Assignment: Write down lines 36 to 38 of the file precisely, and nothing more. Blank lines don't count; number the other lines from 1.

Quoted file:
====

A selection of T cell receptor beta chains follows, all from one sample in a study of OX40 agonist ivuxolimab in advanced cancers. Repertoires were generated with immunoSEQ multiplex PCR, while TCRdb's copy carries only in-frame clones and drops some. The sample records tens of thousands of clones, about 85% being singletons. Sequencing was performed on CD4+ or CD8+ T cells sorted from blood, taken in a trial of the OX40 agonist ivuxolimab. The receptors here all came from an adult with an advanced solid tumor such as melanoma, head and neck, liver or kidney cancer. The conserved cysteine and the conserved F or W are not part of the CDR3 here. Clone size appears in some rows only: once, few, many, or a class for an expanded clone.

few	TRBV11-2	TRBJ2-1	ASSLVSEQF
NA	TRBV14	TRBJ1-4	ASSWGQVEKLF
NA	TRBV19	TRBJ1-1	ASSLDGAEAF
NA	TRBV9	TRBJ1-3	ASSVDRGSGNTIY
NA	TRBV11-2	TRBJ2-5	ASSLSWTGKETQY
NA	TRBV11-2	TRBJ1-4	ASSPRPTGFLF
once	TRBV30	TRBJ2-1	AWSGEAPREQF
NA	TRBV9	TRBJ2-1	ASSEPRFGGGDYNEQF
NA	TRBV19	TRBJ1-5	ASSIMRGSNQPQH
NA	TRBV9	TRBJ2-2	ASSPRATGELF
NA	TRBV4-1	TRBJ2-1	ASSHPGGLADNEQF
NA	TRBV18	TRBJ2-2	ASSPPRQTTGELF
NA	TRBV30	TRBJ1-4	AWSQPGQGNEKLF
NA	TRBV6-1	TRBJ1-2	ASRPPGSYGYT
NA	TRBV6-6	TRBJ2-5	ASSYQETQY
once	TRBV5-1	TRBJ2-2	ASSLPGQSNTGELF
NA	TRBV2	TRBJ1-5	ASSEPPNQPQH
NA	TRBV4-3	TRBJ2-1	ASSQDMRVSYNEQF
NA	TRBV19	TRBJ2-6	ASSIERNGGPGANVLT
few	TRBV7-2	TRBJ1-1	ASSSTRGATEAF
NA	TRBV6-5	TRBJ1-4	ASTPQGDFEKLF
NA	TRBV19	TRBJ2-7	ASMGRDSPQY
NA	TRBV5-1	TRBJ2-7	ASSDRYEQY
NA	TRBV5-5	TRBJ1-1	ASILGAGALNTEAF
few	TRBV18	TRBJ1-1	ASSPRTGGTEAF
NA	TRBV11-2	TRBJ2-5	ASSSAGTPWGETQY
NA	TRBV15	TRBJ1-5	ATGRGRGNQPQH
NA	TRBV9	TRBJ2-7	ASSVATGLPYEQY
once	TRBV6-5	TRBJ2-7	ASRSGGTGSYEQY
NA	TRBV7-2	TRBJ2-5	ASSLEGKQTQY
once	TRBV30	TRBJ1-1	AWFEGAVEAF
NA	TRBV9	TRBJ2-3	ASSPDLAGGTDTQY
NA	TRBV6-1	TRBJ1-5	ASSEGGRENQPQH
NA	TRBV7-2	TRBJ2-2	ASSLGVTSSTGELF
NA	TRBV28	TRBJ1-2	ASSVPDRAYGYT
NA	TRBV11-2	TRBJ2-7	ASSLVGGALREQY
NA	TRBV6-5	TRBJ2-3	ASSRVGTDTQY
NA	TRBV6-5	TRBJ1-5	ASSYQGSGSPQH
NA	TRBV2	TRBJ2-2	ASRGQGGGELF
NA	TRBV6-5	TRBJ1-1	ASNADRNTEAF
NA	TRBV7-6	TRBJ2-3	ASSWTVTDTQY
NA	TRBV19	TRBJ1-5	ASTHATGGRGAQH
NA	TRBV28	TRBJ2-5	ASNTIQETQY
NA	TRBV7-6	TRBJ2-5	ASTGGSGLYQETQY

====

NA	TRBV28	TRBJ1-2	ASSVPDRAYGYT
NA	TRBV11-2	TRBJ2-7	ASSLVGGALREQY
NA	TRBV6-5	TRBJ2-3	ASSRVGTDTQY